Blindness of the Heart by Julia Franck
A Novel

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Synopsis

Winner of the German Book Prize, The Blindness of the Heart is a dark marvel of a novel by one of Europe’s freshest young voices—a family story spanning two world wars and several generations in a German family. In the devastating opening scene, a woman named Helene stands with her seven-year-old son in a provincial German railway station in 1945, amid the chaos of civilians fleeing west. Having survived with him through the horror and deprivation of the war years, she abandons him on the station platform and never returns.

The story quickly circles back to Helene's childhood with her sister Martha in rural Germany, which came to an abrupt end with the outbreak of the First World War. Their father is sent to the eastern front, and their Jewish mother withdraws from the hostility of her surroundings into a state of mental confusion. As we follow Helene into adulthood, we watch riveted as the costs of survival and ill-fated love turn her into a woman capable of the unforgiveable.

Julia Franck's unforgettable English language debut throws new light on life in early-twentieth-century Germany, revealing the breathtaking scope of its citizens' denial—the "blindness of the heart" that survival often demanded.
 

About Julia Franck

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Anthea Bell was born in Suffolk, was educated at Somerville College, Oxford, and has worked as a translator for a number of years, primarily from German and French. Her translations include works of non-fiction, literary and popular fiction, and books for young people including classic German works by the Brothers Grimm, Clemens Brentano, Wilhelm Hauff and Christian Morgenstern. Bell has also served on the committee of the Translators` Association and the jury panel of the Schlegel-Tieck German translation prize in Great Britain. She has been the recipient of a number of translation prizes and awards, among them the 1987 Schlegel-Tieck Award for Hans Berman's The Stone and the Flute (Viking) and the first Marsh Award for Children's Literature in Translation for Christine Nöstlinger's A Dog's Life (Andersen Press). Bell was selected by a five-member jury as the recipient of the 2002 Helen and Kurt Wolff Translatorżs Prize for her exceptional translation of W.G. Sebald's novel Austerlitz, published Random House. He also won the Oxford Weidenfeld Translation Prize in 2009 for How the Soldier Repairs the Gramophone.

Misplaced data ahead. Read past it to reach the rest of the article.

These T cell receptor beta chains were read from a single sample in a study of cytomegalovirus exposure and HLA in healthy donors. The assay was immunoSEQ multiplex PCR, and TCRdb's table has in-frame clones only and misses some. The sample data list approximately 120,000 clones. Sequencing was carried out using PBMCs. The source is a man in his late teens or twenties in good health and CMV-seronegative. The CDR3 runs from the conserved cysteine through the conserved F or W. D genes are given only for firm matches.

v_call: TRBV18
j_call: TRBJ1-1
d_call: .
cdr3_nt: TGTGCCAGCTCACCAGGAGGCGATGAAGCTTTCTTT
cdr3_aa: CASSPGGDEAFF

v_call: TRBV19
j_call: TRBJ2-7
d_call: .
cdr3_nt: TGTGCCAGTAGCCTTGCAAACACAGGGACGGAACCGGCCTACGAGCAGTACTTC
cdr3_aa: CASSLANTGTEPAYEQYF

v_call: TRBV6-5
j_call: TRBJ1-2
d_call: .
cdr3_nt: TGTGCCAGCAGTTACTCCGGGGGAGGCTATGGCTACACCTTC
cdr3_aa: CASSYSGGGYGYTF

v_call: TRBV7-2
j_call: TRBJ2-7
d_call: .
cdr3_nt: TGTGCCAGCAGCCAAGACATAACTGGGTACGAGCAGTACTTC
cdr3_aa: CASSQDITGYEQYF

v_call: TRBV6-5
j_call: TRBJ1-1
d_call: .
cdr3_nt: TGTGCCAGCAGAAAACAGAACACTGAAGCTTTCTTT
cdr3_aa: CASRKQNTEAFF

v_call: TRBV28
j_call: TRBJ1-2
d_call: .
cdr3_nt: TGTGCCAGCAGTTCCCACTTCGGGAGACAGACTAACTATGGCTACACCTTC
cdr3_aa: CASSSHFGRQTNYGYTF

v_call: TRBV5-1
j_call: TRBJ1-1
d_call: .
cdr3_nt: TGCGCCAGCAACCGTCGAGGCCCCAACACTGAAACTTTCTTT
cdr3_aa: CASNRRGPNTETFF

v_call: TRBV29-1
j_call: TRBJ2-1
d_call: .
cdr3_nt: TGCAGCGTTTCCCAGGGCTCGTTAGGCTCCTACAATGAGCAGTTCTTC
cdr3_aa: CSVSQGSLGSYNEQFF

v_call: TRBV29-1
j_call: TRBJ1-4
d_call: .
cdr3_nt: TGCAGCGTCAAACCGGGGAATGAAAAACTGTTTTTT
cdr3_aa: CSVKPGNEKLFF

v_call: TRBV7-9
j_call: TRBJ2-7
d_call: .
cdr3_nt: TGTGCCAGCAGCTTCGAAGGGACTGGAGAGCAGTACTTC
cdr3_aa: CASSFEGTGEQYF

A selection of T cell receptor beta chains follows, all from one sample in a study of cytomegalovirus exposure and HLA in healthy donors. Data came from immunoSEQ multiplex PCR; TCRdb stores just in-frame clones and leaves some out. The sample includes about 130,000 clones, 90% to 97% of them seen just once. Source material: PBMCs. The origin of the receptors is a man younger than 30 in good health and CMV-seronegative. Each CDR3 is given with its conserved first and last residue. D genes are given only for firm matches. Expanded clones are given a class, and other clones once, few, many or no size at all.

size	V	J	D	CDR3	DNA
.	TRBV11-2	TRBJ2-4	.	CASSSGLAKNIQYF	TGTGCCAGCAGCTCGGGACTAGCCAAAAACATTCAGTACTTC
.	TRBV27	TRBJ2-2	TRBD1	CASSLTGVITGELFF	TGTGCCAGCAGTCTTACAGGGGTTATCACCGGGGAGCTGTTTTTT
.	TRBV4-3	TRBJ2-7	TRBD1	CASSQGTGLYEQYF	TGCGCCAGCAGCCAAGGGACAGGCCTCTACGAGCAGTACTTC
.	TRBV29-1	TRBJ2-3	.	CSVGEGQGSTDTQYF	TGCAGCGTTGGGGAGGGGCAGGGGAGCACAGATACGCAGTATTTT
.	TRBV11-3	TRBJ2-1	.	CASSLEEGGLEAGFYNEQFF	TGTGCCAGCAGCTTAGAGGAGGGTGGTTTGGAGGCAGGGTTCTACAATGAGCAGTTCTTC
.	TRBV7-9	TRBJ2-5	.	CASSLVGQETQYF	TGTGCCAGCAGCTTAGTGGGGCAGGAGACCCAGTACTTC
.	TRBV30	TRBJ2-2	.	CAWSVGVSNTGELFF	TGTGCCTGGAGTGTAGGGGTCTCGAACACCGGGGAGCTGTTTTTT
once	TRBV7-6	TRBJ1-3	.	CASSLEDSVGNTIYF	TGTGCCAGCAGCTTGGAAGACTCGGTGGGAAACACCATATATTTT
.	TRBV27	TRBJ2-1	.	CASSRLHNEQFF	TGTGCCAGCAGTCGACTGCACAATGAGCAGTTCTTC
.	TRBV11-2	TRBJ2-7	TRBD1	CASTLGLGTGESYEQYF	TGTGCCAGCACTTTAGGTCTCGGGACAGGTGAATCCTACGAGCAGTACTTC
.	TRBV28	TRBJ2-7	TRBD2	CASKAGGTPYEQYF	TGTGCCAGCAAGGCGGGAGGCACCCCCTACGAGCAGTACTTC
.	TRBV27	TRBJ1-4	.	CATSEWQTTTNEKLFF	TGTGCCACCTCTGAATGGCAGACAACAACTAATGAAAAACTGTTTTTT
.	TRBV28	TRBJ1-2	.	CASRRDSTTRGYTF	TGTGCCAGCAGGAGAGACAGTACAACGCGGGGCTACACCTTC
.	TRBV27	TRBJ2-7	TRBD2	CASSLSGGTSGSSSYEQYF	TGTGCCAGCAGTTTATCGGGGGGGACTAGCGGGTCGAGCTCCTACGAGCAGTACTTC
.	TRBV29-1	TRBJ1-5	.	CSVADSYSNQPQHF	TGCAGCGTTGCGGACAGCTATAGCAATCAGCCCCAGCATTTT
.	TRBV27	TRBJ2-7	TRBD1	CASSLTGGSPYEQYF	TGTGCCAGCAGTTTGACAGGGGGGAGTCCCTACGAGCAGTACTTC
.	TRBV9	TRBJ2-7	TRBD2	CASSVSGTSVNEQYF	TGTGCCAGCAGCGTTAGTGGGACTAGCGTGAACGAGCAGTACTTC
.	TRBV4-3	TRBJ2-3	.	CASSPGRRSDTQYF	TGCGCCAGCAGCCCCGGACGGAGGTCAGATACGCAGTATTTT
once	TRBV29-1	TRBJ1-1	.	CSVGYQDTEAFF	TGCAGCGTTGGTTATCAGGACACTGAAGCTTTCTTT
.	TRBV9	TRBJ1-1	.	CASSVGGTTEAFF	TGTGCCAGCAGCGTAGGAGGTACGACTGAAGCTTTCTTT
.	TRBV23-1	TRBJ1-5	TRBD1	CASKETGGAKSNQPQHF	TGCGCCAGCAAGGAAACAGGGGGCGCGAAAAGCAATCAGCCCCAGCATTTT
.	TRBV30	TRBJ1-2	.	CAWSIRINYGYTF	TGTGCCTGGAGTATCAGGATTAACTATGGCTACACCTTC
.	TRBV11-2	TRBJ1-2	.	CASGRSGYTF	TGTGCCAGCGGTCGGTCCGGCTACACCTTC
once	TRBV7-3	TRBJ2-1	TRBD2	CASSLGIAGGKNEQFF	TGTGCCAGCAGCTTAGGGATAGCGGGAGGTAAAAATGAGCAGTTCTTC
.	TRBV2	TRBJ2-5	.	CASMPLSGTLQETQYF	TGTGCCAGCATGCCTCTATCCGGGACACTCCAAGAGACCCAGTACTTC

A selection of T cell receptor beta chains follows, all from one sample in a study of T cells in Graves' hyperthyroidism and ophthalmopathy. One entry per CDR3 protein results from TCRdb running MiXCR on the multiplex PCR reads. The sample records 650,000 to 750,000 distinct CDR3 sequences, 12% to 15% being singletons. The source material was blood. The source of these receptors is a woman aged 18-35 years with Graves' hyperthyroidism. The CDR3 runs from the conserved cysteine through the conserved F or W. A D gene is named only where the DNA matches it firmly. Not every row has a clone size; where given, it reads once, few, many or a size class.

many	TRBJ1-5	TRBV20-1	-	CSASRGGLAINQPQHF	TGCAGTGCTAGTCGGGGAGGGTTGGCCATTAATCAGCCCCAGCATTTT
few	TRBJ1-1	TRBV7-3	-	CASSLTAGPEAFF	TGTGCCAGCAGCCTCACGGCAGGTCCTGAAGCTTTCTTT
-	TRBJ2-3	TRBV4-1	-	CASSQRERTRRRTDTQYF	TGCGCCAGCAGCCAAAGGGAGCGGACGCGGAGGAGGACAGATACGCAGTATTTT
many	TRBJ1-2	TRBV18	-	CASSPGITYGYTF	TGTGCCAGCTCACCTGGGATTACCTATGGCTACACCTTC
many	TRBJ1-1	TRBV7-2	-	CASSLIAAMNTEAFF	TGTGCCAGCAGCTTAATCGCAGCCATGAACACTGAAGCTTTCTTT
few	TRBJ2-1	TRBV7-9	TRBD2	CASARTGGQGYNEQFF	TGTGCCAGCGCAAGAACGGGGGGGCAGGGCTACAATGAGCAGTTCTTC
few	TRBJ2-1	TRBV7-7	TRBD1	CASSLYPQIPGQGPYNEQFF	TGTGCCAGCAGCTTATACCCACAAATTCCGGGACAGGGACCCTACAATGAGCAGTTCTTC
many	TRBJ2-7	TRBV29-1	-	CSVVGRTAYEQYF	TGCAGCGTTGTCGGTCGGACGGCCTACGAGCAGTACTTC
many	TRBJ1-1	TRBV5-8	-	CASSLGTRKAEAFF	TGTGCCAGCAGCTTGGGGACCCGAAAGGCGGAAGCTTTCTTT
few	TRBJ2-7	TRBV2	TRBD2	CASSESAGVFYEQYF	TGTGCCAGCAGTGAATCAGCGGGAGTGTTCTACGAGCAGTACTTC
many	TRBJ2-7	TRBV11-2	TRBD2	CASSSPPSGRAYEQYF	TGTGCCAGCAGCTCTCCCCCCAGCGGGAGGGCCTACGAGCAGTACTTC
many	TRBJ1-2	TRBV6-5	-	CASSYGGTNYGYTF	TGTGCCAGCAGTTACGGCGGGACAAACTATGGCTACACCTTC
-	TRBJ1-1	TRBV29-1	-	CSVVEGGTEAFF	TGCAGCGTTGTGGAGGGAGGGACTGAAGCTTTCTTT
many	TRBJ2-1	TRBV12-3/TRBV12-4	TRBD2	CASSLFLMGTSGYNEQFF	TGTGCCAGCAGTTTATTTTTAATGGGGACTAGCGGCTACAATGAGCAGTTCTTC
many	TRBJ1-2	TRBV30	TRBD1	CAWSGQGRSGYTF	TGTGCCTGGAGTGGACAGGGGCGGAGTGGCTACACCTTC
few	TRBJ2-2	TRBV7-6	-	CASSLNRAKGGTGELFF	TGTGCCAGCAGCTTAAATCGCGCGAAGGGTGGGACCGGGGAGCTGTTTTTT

Published October 5, 2010 by Grove Press. 416 pages
Genres: Literature & Fiction, History. Fiction

Unrated Critic Reviews for Blindness of the Heart

Kirkus Reviews

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Her central character, Helene Würsich, is the daughter of a printer who returns maimed and ruined from the battlefields of World War I, leaving Helene and her older sister Martha in the power of their mentally unstable mother Selma, “the foreign woman”—meaning Jewish, in the disapproving view of ...

Oct 05 2010 | Read Full Review of Blindness of the Heart: A Novel

The New York Times

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Her family in shambles, Julia Franck’s young heroine finds little solace in the decadence of Weimar Berlin.

Oct 15 2010 | Read Full Review of Blindness of the Heart: A Novel

Kirkus Reviews

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“I never wanted to be a judge, neither in moral nor ideological terms—though while writing you do realize how you measure your moral understanding.” Rather than writing about people, says Franck, she tries to take “their view, their sight, their perspective.” For a list of all the best fiction b...

Dec 13 2010 | Read Full Review of Blindness of the Heart: A Novel

The Washington Times

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The crucial point was not to disturb the mechanism of life, which meant sleeping only as long as was absolutely necessary, eating only as much as was absolutely necessary, and it was a relief to Helene that her work in the hospital divided every day into visible, regular units.” Time passes.

Oct 22 2010 | Read Full Review of Blindness of the Heart: A Novel

Review (Barnes & Noble)

This encounter is the straw that breaks the camel's back: a few days later Helene will take Peter to the train stain and abandon him there—bringing us back to the events of the prologue.

Oct 06 2010 | Read Full Review of Blindness of the Heart: A Novel

MostlyFiction Book Reviews

there are simply all kinds of loss – loss of one’s sanity, loss of innocence, loss of love, loss of the natural order of things, loss of hope.

Oct 22 2010 | Read Full Review of Blindness of the Heart: A Novel

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